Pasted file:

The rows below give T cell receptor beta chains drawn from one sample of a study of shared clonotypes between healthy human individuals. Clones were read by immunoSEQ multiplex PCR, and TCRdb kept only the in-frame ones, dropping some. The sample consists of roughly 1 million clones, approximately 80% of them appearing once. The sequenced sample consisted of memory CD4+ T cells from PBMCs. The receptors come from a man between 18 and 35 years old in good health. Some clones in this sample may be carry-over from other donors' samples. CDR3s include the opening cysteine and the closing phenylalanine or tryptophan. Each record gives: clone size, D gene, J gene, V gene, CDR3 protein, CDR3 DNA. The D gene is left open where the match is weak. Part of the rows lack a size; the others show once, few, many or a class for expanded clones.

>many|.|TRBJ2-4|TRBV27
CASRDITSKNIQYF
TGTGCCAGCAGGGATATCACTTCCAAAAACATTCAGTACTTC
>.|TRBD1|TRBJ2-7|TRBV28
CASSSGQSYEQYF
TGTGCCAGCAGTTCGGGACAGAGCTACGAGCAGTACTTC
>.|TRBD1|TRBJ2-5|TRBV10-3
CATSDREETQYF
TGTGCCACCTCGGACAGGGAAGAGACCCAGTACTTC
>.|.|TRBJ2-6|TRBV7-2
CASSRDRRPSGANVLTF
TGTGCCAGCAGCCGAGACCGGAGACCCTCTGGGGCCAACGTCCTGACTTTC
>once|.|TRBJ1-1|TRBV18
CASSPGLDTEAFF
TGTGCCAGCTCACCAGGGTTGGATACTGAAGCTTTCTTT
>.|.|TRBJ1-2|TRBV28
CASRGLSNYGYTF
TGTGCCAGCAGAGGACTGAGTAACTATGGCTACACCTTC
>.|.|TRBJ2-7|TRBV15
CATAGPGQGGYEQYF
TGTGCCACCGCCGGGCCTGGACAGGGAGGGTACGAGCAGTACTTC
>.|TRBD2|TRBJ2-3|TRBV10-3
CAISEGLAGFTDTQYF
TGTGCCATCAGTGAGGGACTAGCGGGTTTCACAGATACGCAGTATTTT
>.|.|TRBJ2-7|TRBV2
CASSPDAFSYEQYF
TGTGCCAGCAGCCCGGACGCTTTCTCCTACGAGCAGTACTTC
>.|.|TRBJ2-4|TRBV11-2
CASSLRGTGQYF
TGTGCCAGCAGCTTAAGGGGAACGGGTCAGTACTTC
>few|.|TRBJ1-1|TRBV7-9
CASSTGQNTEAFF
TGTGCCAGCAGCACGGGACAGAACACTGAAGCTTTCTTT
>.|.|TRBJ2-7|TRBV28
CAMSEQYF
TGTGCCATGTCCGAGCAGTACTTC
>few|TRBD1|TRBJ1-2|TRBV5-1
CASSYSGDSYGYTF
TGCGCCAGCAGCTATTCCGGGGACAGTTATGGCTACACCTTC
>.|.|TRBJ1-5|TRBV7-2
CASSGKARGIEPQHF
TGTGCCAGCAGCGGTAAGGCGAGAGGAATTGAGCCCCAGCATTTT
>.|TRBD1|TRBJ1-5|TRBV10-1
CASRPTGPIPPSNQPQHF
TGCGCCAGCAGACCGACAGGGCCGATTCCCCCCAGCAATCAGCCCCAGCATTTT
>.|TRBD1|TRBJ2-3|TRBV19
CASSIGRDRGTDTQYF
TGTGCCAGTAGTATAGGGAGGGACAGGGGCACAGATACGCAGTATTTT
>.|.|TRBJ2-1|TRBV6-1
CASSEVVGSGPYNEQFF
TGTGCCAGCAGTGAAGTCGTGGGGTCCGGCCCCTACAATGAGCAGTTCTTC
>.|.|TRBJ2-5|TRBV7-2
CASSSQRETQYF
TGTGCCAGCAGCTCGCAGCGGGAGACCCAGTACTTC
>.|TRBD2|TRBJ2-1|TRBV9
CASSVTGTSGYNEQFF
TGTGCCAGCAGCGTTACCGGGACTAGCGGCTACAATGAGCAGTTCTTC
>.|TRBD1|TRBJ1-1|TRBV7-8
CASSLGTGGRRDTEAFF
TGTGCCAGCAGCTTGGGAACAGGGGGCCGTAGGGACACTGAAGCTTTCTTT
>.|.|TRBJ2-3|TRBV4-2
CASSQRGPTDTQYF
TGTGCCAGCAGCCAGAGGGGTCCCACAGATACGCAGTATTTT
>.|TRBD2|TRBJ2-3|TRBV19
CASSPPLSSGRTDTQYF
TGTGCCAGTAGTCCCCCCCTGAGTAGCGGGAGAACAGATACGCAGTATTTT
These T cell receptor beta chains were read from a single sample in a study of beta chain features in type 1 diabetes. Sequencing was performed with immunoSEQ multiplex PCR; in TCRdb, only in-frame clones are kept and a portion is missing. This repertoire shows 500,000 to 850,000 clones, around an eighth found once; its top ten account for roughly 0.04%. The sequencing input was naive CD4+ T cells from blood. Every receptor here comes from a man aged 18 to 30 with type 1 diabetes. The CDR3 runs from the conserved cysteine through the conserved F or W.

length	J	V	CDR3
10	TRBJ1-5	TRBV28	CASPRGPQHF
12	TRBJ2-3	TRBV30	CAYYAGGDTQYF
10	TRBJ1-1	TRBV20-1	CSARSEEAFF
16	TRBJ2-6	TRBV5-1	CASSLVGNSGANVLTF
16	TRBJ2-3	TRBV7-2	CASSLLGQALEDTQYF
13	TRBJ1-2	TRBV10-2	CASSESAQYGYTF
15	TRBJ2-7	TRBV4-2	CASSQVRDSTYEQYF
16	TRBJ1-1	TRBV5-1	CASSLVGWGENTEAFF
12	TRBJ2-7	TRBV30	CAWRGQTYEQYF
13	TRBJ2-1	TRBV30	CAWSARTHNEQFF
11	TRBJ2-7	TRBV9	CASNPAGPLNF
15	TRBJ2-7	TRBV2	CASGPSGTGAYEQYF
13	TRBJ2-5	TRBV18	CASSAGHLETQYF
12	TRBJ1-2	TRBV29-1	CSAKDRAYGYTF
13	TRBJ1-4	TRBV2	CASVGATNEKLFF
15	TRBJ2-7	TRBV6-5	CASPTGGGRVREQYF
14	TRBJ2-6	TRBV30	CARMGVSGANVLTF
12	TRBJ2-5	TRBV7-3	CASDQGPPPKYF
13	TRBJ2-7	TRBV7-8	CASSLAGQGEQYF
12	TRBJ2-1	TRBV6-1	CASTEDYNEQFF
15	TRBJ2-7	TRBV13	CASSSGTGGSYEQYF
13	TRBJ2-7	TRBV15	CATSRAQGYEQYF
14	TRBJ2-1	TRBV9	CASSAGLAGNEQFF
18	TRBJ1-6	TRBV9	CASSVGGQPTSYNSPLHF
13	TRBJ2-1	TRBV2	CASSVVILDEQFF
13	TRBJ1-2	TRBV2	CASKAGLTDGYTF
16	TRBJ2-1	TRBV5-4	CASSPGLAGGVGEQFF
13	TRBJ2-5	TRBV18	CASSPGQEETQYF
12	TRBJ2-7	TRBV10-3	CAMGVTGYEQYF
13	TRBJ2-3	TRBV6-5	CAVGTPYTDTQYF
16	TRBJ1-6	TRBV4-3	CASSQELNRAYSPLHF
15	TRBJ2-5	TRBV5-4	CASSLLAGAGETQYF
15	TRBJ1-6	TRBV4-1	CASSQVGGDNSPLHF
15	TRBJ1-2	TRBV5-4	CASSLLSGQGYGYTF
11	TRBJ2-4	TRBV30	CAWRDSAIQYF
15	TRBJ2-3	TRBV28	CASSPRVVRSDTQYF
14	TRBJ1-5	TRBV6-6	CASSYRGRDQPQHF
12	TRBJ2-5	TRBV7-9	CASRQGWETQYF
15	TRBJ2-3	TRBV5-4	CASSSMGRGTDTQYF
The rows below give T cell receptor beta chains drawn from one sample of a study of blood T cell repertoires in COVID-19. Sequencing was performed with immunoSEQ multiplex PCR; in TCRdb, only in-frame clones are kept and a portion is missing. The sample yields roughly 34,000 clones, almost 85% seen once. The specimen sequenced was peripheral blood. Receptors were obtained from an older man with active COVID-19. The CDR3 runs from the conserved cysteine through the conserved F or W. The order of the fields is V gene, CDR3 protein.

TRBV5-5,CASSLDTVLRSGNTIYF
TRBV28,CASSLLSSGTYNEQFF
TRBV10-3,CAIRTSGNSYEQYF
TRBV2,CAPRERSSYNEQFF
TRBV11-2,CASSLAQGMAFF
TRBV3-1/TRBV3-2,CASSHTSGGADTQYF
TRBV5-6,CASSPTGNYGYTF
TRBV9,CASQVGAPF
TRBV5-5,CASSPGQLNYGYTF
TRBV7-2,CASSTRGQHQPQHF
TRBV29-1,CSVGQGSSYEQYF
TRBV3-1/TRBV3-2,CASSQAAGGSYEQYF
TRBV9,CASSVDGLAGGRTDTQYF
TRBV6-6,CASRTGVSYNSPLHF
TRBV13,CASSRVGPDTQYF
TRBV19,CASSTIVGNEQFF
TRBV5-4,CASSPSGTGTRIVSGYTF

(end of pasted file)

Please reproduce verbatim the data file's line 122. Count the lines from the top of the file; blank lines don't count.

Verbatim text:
TRBV9,CASSVDGLAGGRTDTQYF